Innovation tops many agenda’s, from individuals, organizations and countries. But what innovation actually is and how to deal with it, outside high-brow and often mythical debates, remains illusive.
Bill Fischer and Andy Boyton have in their recently released “The Idea Hunter: How to Find the Best Ideas and Make them Happen” produced an excellent guide on how to hunt for ideas and get them in place. They describe the core of innovation and – apart from giving very down-to-earth advice – they turn around arguments I have witnessed in many of the innovation debates.
My apologies when I focus on the China angle here, it is my angle and not of the book, but I learned a few important lessons from the book that should reflect on the debate on how innovative China actually is.
Is China not the ‘cut-and-paste’ country where few original ideas are the basis of its innovation? Is China able to be innovative, because of its cultural inhibitions? Is its neglect for intellectual property not actually stealing from others? Fischer and Boyton turn around that concept and argue that innovation is mostly a cut-and-past process, and mostly not producing new and original ideas. The better strategy is try existing ideas are use them in a different setting, they argue.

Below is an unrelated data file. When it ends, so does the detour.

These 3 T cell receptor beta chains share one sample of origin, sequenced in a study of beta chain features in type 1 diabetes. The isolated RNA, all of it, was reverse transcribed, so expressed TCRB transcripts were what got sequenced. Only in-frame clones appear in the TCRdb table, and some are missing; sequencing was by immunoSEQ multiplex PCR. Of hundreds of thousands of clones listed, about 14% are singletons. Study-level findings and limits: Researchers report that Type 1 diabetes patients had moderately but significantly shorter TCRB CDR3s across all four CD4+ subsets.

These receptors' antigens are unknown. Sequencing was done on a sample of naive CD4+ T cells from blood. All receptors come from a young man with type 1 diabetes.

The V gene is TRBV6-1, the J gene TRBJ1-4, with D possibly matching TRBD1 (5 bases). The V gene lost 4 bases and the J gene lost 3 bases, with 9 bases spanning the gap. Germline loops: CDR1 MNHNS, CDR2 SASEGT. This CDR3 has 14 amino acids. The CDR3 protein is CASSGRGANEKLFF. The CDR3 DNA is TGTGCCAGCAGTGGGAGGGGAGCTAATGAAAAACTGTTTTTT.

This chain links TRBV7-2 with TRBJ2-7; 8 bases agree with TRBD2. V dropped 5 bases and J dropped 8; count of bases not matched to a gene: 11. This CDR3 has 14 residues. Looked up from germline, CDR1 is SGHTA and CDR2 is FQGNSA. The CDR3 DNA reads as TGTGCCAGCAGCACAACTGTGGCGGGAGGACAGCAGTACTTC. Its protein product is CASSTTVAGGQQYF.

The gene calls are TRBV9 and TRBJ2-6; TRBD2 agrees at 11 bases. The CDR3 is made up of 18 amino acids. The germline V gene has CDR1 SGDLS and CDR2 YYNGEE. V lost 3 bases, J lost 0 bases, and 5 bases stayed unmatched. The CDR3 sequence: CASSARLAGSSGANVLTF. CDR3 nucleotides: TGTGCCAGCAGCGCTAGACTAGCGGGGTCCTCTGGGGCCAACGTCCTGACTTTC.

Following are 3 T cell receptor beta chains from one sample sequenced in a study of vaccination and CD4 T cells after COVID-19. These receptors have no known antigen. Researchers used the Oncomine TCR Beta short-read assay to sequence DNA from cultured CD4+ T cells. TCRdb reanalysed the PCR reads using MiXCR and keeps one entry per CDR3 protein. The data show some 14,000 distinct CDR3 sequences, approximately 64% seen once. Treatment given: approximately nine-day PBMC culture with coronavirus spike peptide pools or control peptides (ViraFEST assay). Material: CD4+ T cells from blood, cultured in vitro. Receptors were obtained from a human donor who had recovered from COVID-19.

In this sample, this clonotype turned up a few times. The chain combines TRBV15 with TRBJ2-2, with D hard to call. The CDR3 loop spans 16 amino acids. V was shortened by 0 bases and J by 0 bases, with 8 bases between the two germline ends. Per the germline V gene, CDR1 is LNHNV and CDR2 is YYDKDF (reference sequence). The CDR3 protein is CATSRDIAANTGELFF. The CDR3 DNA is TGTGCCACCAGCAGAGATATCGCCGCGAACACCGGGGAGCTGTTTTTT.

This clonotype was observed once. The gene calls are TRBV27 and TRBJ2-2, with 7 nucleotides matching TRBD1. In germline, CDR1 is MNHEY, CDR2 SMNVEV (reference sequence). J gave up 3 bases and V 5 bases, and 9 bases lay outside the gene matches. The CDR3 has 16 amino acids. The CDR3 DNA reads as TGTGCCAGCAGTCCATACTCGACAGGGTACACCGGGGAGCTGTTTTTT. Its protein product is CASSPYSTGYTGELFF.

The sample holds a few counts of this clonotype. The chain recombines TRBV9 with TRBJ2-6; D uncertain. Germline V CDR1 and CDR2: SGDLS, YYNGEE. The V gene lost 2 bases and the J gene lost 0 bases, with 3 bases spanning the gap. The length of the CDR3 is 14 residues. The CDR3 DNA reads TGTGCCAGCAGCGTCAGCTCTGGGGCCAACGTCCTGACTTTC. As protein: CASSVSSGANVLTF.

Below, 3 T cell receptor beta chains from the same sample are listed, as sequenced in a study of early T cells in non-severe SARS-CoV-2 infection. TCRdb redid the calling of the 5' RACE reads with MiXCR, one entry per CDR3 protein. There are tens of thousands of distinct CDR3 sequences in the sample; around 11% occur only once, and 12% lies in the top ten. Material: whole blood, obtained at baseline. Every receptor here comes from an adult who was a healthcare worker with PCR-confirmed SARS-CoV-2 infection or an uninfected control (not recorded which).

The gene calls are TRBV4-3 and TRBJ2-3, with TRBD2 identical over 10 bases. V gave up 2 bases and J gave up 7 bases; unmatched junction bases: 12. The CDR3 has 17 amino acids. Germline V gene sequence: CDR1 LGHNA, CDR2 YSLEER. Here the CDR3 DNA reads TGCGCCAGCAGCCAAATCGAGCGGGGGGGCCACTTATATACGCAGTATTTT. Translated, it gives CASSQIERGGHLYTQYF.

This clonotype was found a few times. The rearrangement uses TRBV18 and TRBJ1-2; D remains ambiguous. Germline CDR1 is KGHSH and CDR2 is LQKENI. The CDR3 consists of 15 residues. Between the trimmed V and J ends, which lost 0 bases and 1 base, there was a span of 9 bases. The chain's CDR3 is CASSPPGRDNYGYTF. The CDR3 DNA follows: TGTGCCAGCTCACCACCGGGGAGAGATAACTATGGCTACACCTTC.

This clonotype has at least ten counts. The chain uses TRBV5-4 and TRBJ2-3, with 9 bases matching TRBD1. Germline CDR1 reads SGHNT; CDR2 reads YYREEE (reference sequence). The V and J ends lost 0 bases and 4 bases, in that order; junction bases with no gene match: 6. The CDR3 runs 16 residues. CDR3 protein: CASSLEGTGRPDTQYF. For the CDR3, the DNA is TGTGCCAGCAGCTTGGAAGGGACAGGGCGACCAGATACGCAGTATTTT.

This is an extremely important attitude for an Idea Hunter. Trying to come up with thoroughly original ideas all the time … is a losing game. The better plan is to identify potentially valuable ideas that either are already being used or have been used in the past. The task then is to slip those ideas into your setting or circumstances.
Walton made a habit of prowling for ideas in other people’s stores… It was “just part of the educational process,” part of his regular exercise. … Walton had the right attitude as an Idea Hunter. “You can learn from everybody,” he taught. “I probably learned the most by studying what my competitor was doing across the street.” He gladly conceded that all the ideas tried at Wal-Mart, such as how and where to display items, were copied from stores. His wife, Helen, says he seemed to spend almost as much time in other people’s stores as he did in his own.
Let’s put this in black and white. In Europe, for example in my native country The Netherlands, basic research seems to be the holy grail of innovation. Original ideas are presented in TV-shows and are funded by the government. We look in admiration at a company like Philips whose research department has been famous for groundbreaking basic research. And, yes, we know all that basic research seldom left the corporate labs, because there was a huge disconnect with their marketing and what consumers really wanted.
Is from that perspective China not much more innovative? And should the innovation debate not be focused more on what we actually get from it, in stead of conducting intellectual debates on concepts and principles that add little value?
- Idea hunters go to Beijing – Bill Fischer (chinaherald.net)
- No room for high-risk innovation – Arthur Kroeber (chinaherald.net)
- Kissinger fails to answer key question – Jasper Becker (chinaherald.net)
- The Challenging Chinese Consumer Market (ilookchina.net)
- Humor as a tool against the authorities – Jeremy Goldkorn (chinaherald.net)
- The story after GFW-professor Fang got hit by a shoe (fonstuinstra.net)